2. increasing wellbeing support for principals and teachers and targeting it to those who need it the most
  3. supporting principals to deal with staff absences, turnover, and vacancies.

4. Actions already underway

In response to the impacts of Covid-19, the Government has already undertaken a range of actions to support learners, teachers, and principals. These include:

For learners:

  • The Attendance and Engagement Strategy and the School Attendance Turnaround Package to get learners back to school more regularly.
  • Loss of learning initiatives, including targeted funding for additional teaching and tutoring support for students in Years 7-13 who most need opportunities to catch-up.

For teachers:

  • Reduced staffing ratios for Years 4-8 from 1:29 to 1:28 by the beginning of 2025.
  • Free access to counselling to help teachers deal with the mental health impacts of Covid‑19.
  • Study awards, sabbaticals, and study grants for teachers to complete further study and participate in professional learning activities.

For principals:

  • Access to a range of programmes and funding to help principals manage their wellbeing.
  • Providing access to a range of sabbaticals, training, and support.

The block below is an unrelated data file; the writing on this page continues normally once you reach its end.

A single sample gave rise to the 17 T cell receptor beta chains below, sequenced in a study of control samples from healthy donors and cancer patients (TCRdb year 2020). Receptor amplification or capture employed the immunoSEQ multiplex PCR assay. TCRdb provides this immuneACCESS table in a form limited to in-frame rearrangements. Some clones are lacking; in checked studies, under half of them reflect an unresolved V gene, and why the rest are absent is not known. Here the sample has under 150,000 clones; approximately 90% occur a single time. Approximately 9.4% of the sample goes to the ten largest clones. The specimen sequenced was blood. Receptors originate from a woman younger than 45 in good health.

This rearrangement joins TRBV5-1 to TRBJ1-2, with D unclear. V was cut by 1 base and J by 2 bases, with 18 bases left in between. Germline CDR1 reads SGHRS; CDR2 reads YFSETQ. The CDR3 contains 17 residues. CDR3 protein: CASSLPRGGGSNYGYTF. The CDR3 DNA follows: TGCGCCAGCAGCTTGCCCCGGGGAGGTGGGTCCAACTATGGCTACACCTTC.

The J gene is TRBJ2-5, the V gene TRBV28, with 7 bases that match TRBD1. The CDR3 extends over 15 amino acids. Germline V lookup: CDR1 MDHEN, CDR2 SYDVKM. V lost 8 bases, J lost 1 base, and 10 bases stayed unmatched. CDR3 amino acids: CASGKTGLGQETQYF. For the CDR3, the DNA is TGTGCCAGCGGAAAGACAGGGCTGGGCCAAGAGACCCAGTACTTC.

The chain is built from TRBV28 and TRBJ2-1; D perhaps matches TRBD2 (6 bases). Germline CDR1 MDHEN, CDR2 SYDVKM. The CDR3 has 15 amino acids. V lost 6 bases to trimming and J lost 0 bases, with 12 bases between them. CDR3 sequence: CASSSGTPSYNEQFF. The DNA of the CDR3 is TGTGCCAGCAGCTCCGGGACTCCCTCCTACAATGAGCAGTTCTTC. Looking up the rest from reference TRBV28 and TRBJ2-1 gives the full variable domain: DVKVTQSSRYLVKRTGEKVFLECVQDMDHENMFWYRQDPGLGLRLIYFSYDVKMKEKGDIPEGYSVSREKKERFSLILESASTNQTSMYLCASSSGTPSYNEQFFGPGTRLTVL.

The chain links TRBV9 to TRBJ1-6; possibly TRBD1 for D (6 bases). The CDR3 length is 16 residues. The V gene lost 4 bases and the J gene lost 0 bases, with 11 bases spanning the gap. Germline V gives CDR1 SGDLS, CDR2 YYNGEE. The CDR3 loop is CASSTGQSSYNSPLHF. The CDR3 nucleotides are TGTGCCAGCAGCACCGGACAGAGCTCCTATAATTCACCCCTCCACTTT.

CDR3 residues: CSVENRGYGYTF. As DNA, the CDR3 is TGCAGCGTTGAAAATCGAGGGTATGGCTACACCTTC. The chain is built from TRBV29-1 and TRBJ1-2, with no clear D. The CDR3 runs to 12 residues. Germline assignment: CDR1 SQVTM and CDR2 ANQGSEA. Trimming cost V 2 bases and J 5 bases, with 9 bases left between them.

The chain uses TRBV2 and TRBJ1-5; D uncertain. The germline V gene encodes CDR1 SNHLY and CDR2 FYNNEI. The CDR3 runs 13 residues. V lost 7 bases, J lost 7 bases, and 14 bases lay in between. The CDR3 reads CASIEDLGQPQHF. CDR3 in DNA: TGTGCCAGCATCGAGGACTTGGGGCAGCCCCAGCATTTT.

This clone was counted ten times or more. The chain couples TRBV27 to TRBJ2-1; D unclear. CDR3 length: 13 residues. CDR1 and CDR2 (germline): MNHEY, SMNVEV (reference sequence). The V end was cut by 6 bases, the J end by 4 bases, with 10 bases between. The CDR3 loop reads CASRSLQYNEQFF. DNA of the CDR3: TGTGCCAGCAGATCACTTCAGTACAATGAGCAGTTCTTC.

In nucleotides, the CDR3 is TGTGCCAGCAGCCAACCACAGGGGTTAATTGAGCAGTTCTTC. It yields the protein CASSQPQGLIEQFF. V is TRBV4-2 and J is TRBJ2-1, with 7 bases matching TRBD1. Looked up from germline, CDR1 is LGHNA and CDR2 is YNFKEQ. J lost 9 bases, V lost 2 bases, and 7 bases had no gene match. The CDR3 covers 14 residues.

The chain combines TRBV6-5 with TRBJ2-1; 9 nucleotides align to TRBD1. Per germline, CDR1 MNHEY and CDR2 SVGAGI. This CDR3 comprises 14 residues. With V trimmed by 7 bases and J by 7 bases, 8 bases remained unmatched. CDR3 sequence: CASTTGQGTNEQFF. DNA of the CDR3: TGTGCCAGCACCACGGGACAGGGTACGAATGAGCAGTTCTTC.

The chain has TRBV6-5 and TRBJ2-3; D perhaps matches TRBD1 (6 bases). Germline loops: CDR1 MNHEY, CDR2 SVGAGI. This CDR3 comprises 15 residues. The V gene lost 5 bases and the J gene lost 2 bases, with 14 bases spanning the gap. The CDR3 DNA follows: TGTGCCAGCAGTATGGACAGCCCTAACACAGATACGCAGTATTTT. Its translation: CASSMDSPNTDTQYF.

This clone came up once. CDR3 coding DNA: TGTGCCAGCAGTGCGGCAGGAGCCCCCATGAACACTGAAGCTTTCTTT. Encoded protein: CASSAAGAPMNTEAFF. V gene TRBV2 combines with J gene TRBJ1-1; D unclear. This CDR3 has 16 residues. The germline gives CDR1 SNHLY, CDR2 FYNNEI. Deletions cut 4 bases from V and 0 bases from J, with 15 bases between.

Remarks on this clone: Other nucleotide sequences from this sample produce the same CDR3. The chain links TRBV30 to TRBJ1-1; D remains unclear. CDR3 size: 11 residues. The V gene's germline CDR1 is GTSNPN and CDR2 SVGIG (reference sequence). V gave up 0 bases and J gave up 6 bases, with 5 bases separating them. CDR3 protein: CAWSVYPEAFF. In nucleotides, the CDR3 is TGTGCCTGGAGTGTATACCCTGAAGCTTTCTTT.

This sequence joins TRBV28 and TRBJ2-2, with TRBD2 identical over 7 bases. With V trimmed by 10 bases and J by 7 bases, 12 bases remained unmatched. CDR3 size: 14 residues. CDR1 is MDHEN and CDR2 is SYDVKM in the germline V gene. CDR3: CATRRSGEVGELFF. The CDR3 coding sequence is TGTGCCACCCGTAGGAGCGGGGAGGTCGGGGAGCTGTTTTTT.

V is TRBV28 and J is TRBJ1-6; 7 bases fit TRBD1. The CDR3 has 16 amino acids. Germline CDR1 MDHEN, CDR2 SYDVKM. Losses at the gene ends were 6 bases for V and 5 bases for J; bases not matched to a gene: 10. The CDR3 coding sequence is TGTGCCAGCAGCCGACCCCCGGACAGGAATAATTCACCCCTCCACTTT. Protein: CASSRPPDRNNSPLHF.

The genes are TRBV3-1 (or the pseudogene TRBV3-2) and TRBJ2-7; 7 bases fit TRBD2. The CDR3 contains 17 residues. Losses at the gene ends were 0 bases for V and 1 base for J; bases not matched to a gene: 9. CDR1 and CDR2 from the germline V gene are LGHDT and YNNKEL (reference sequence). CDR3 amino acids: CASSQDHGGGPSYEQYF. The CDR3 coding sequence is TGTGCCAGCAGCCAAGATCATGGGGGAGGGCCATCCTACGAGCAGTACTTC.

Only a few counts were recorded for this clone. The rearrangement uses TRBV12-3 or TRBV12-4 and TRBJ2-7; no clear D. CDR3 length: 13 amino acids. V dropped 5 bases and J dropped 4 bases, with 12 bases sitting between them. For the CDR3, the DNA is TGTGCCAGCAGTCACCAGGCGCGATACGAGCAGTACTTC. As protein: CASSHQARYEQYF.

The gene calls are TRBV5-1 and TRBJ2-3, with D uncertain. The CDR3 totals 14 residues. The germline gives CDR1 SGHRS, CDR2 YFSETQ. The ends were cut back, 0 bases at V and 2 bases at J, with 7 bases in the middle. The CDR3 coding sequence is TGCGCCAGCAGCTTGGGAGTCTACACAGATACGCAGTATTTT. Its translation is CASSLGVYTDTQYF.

• Supporting recruitment by:
    • speeding up processing of Limited Authority to Teach and New Teacher applications
    • providing help for principals and boards to recruit overseas teachers.

Conclusion

Around the world, Covid-19 is having an ongoing impact on schools and learning. Learners have had to focus on learning through lockdowns, community outbreaks, and constant change. While learners are feeling better about their learning now, Covid-19 has left a legacy of increased behaviour concerns, lower attendance, and learning gaps. We need to work together, supporting teachers and principals, to make up for learning gaps and get our learners back on track.

What ERO did

For this report, ERO has focused on the experiences of learners, principals, and teachers. We received responses to surveys from:

  • 3,052 learners in Years 4 to 13, from 98 schools
  • 1,209 principals
  • 349 teachers, from 64 schools.

The responses came from primary, intermediate, composite, and secondary English-medium schools across the country, of a range of sizes from very small to very large, and across urban and rural locations.

We compared these responses to the findings from our previous Learning in a Covid-19 World series of reportsWe have also conducted statistical analyses to understand the contribution of different reported factors to wellbeing and workload outcomes.

The survey was active between 8 March and 31 March 2023.

ERO recognises that learners’, teachers’, and principals’ wellbeing are impacted by Covid‑19 along with, for example, recent extreme weather events and cost of living pressures.

ERO is very grateful for the time of those we surveyed while researching for this report. We would like to thank all the learners, teachers and principals for generously sharing their experiences around Covid-19.